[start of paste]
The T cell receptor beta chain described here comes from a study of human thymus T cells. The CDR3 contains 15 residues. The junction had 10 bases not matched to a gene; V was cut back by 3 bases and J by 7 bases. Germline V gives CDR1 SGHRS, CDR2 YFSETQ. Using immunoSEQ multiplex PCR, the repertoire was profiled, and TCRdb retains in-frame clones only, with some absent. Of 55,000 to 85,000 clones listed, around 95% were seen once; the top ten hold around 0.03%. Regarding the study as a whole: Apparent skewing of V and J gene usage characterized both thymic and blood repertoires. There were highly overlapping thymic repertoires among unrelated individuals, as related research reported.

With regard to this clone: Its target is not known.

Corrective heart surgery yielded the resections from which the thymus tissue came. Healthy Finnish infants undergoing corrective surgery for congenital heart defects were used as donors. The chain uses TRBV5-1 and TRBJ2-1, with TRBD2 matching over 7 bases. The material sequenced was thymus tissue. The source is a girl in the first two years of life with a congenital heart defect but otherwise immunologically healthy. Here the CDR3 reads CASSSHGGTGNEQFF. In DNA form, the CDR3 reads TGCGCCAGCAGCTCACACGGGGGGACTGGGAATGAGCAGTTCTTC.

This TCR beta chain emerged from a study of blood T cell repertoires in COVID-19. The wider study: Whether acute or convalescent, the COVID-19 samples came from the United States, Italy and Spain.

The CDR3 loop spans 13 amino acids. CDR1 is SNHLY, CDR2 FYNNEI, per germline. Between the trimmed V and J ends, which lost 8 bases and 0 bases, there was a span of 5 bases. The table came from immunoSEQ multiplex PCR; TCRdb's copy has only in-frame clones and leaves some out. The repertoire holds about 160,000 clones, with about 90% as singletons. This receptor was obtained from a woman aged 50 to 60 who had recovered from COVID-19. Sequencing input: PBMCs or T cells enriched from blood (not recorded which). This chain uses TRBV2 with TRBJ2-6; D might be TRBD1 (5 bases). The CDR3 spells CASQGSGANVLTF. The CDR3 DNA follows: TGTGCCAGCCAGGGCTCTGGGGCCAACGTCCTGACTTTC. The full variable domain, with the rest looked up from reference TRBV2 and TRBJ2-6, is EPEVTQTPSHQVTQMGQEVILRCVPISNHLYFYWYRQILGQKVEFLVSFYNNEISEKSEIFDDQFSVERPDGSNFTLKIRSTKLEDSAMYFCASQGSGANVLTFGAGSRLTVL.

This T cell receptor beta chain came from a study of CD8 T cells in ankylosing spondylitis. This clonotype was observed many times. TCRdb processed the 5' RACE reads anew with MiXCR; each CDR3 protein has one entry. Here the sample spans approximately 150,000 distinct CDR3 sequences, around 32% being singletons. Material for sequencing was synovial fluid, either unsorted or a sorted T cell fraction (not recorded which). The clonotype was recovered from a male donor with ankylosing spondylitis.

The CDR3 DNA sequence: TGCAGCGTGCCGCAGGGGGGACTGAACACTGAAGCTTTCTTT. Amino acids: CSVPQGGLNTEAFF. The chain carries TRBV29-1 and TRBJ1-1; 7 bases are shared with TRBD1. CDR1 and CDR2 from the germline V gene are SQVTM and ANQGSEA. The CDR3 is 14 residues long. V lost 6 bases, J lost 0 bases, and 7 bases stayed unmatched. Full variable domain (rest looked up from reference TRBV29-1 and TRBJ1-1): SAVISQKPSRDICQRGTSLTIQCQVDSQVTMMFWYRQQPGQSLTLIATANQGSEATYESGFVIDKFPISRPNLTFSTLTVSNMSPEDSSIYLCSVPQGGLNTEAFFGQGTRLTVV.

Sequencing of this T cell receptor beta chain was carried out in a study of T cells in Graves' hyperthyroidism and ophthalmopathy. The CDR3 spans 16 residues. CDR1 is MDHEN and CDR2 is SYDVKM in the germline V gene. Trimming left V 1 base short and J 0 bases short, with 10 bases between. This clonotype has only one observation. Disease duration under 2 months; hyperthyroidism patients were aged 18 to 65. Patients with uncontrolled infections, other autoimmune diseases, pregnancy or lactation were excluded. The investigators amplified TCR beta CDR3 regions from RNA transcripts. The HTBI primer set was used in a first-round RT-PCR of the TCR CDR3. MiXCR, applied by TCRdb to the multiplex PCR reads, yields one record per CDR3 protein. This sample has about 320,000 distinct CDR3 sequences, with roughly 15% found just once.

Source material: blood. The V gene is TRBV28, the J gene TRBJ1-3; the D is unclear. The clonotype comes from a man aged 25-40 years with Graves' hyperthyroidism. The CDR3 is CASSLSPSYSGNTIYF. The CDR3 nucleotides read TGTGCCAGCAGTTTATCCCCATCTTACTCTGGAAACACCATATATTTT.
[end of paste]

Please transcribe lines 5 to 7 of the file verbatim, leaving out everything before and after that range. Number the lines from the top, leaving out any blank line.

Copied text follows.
The CDR3 loop spans 13 amino acids. CDR1 is SNHLY, CDR2 FYNNEI, per germline. Between the trimmed V and J ends, which lost 8 bases and 0 bases, there was a span of 5 bases. The table came from immunoSEQ multiplex PCR; TCRdb's copy has only in-frame clones and leaves some out. The repertoire holds about 160,000 clones, with about 90% as singletons. This receptor was obtained from a woman aged 50 to 60 who had recovered from COVID-19. Sequencing input: PBMCs or T cells enriched from blood (not recorded which). This chain uses TRBV2 with TRBJ2-6; D might be TRBD1 (5 bases). The CDR3 spells CASQGSGANVLTF. The CDR3 DNA follows: TGTGCCAGCCAGGGCTCTGGGGCCAACGTCCTGACTTTC. The full variable domain, with the rest looked up from reference TRBV2 and TRBJ2-6, is EPEVTQTPSHQVTQMGQEVILRCVPISNHLYFYWYRQILGQKVEFLVSFYNNEISEKSEIFDDQFSVERPDGSNFTLKIRSTKLEDSAMYFCASQGSGANVLTFGAGSRLTVL.

This T cell receptor beta chain came from a study of CD8 T cells in ankylosing spondylitis. This clonotype was observed many times. TCRdb processed the 5' RACE reads anew with MiXCR; each CDR3 protein has one entry. Here the sample spans approximately 150,000 distinct CDR3 sequences, around 32% being singletons. Material for sequencing was synovial fluid, either unsorted or a sorted T cell fraction (not recorded which). The clonotype was recovered from a male donor with ankylosing spondylitis.

The CDR3 DNA sequence: TGCAGCGTGCCGCAGGGGGGACTGAACACTGAAGCTTTCTTT. Amino acids: CSVPQGGLNTEAFF. The chain carries TRBV29-1 and TRBJ1-1; 7 bases are shared with TRBD1. CDR1 and CDR2 from the germline V gene are SQVTM and ANQGSEA. The CDR3 is 14 residues long. V lost 6 bases, J lost 0 bases, and 7 bases stayed unmatched. Full variable domain (rest looked up from reference TRBV29-1 and TRBJ1-1): SAVISQKPSRDICQRGTSLTIQCQVDSQVTMMFWYRQQPGQSLTLIATANQGSEATYESGFVIDKFPISRPNLTFSTLTVSNMSPEDSSIYLCSVPQGGLNTEAFFGQGTRLTVV.